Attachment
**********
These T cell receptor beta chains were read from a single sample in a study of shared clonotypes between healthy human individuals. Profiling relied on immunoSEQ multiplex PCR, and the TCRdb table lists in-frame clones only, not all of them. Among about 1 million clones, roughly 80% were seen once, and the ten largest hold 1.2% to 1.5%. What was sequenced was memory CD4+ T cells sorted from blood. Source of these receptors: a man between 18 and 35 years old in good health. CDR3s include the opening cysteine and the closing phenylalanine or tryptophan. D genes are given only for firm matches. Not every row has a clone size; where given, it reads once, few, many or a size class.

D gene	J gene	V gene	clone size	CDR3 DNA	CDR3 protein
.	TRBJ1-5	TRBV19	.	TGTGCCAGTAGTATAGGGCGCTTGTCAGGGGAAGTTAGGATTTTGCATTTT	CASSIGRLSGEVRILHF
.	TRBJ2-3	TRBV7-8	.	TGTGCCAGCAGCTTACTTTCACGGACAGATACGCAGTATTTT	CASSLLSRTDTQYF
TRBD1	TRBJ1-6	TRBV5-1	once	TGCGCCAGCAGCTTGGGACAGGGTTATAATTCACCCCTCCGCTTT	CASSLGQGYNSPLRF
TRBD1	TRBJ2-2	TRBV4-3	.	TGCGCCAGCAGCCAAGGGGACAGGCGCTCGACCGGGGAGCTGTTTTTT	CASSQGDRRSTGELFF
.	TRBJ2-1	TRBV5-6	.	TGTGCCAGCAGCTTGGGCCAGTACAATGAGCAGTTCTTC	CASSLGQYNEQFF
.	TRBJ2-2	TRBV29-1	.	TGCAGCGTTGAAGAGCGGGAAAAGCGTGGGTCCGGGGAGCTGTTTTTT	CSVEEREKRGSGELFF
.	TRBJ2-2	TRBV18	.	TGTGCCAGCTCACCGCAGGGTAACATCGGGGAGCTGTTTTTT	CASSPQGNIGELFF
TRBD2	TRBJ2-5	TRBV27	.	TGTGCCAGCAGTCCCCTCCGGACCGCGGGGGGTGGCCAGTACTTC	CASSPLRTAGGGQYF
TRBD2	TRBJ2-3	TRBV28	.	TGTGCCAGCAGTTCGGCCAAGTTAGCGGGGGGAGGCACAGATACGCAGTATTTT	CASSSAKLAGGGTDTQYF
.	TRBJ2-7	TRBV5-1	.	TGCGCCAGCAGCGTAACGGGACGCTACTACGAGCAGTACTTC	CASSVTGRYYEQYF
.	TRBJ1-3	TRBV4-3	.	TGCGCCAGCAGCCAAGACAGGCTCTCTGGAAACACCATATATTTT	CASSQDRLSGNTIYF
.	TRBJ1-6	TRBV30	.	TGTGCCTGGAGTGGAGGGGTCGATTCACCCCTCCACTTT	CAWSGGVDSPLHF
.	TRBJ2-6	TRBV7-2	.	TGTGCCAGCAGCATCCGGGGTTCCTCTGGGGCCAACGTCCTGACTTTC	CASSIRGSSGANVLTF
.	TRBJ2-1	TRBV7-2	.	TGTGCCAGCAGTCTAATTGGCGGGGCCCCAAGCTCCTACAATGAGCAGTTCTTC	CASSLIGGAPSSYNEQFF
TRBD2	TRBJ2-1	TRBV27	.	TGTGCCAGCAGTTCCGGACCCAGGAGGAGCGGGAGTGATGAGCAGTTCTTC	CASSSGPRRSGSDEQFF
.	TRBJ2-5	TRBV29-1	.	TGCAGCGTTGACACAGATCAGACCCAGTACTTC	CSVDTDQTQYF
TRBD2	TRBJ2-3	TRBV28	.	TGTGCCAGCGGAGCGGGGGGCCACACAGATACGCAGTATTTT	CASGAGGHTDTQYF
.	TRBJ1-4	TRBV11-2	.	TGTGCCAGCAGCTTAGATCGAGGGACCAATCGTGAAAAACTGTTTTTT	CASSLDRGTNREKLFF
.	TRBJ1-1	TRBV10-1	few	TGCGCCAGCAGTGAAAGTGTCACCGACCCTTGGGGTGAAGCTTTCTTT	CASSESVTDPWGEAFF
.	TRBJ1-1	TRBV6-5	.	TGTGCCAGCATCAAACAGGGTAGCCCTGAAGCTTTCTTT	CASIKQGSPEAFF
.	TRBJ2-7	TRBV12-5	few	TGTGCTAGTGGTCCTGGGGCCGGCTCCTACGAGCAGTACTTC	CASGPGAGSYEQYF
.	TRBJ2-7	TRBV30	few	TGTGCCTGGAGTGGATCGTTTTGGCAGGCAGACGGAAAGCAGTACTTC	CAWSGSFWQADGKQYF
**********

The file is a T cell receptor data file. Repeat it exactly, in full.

These T cell receptor beta chains were read from a single sample in a study of shared clonotypes between healthy human individuals. Profiling relied on immunoSEQ multiplex PCR, and the TCRdb table lists in-frame clones only, not all of them. Among about 1 million clones, roughly 80% were seen once, and the ten largest hold 1.2% to 1.5%. What was sequenced was memory CD4+ T cells sorted from blood. Source of these receptors: a man between 18 and 35 years old in good health. CDR3s include the opening cysteine and the closing phenylalanine or tryptophan. D genes are given only for firm matches. Not every row has a clone size; where given, it reads once, few, many or a size class.

D gene	J gene	V gene	clone size	CDR3 DNA	CDR3 protein
.	TRBJ1-5	TRBV19	.	TGTGCCAGTAGTATAGGGCGCTTGTCAGGGGAAGTTAGGATTTTGCATTTT	CASSIGRLSGEVRILHF
.	TRBJ2-3	TRBV7-8	.	TGTGCCAGCAGCTTACTTTCACGGACAGATACGCAGTATTTT	CASSLLSRTDTQYF
TRBD1	TRBJ1-6	TRBV5-1	once	TGCGCCAGCAGCTTGGGACAGGGTTATAATTCACCCCTCCGCTTT	CASSLGQGYNSPLRF
TRBD1	TRBJ2-2	TRBV4-3	.	TGCGCCAGCAGCCAAGGGGACAGGCGCTCGACCGGGGAGCTGTTTTTT	CASSQGDRRSTGELFF
.	TRBJ2-1	TRBV5-6	.	TGTGCCAGCAGCTTGGGCCAGTACAATGAGCAGTTCTTC	CASSLGQYNEQFF
.	TRBJ2-2	TRBV29-1	.	TGCAGCGTTGAAGAGCGGGAAAAGCGTGGGTCCGGGGAGCTGTTTTTT	CSVEEREKRGSGELFF
.	TRBJ2-2	TRBV18	.	TGTGCCAGCTCACCGCAGGGTAACATCGGGGAGCTGTTTTTT	CASSPQGNIGELFF
TRBD2	TRBJ2-5	TRBV27	.	TGTGCCAGCAGTCCCCTCCGGACCGCGGGGGGTGGCCAGTACTTC	CASSPLRTAGGGQYF
TRBD2	TRBJ2-3	TRBV28	.	TGTGCCAGCAGTTCGGCCAAGTTAGCGGGGGGAGGCACAGATACGCAGTATTTT	CASSSAKLAGGGTDTQYF
.	TRBJ2-7	TRBV5-1	.	TGCGCCAGCAGCGTAACGGGACGCTACTACGAGCAGTACTTC	CASSVTGRYYEQYF
.	TRBJ1-3	TRBV4-3	.	TGCGCCAGCAGCCAAGACAGGCTCTCTGGAAACACCATATATTTT	CASSQDRLSGNTIYF
.	TRBJ1-6	TRBV30	.	TGTGCCTGGAGTGGAGGGGTCGATTCACCCCTCCACTTT	CAWSGGVDSPLHF
.	TRBJ2-6	TRBV7-2	.	TGTGCCAGCAGCATCCGGGGTTCCTCTGGGGCCAACGTCCTGACTTTC	CASSIRGSSGANVLTF
.	TRBJ2-1	TRBV7-2	.	TGTGCCAGCAGTCTAATTGGCGGGGCCCCAAGCTCCTACAATGAGCAGTTCTTC	CASSLIGGAPSSYNEQFF
TRBD2	TRBJ2-1	TRBV27	.	TGTGCCAGCAGTTCCGGACCCAGGAGGAGCGGGAGTGATGAGCAGTTCTTC	CASSSGPRRSGSDEQFF
.	TRBJ2-5	TRBV29-1	.	TGCAGCGTTGACACAGATCAGACCCAGTACTTC	CSVDTDQTQYF
TRBD2	TRBJ2-3	TRBV28	.	TGTGCCAGCGGAGCGGGGGGCCACACAGATACGCAGTATTTT	CASGAGGHTDTQYF
.	TRBJ1-4	TRBV11-2	.	TGTGCCAGCAGCTTAGATCGAGGGACCAATCGTGAAAAACTGTTTTTT	CASSLDRGTNREKLFF
.	TRBJ1-1	TRBV10-1	few	TGCGCCAGCAGTGAAAGTGTCACCGACCCTTGGGGTGAAGCTTTCTTT	CASSESVTDPWGEAFF
.	TRBJ1-1	TRBV6-5	.	TGTGCCAGCATCAAACAGGGTAGCCCTGAAGCTTTCTTT	CASIKQGSPEAFF
.	TRBJ2-7	TRBV12-5	few	TGTGCTAGTGGTCCTGGGGCCGGCTCCTACGAGCAGTACTTC	CASGPGAGSYEQYF
.	TRBJ2-7	TRBV30	few	TGTGCCTGGAGTGGATCGTTTTGGCAGGCAGACGGAAAGCAGTACTTC	CAWSGSFWQADGKQYF